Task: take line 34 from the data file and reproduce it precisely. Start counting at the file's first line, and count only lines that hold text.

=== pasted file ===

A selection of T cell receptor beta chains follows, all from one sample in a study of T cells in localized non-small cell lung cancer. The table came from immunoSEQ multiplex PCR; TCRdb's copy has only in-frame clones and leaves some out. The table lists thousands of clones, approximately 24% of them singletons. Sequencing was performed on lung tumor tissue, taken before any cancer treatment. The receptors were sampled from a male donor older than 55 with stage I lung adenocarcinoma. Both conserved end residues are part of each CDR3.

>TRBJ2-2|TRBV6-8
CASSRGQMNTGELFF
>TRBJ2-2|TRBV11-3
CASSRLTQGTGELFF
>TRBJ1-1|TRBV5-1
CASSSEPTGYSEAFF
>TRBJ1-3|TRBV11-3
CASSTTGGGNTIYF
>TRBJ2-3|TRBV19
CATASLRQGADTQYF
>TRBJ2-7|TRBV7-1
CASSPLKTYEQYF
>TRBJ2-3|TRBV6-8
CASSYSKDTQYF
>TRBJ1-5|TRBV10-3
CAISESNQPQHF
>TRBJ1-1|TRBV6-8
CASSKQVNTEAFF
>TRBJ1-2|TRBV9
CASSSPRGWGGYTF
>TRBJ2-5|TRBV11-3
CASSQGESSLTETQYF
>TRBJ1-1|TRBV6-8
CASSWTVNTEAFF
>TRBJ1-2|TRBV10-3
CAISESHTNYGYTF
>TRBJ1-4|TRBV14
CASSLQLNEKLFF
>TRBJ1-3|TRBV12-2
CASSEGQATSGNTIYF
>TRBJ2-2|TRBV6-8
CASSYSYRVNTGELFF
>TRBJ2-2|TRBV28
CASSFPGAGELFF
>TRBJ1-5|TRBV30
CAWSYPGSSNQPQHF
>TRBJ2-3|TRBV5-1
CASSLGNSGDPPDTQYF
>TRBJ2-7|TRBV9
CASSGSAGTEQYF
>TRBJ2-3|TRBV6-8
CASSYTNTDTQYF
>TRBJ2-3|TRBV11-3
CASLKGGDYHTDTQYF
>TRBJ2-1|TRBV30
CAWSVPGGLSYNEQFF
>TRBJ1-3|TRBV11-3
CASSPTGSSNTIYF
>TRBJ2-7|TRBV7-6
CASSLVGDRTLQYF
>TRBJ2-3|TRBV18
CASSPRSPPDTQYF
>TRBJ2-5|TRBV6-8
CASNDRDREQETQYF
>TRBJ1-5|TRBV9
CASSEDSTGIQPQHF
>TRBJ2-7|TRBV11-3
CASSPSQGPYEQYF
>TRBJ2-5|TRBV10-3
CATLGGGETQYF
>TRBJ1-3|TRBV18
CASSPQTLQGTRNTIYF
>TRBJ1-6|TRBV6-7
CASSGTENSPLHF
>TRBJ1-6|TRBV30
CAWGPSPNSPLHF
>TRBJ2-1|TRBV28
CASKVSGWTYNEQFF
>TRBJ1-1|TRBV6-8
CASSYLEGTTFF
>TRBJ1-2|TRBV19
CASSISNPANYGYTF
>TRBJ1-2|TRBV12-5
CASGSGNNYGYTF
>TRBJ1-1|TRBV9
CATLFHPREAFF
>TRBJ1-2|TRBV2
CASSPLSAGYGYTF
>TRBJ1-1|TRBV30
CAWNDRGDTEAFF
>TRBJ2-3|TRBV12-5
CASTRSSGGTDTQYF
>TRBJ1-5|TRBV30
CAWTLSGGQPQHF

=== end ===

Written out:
>TRBJ2-2|TRBV28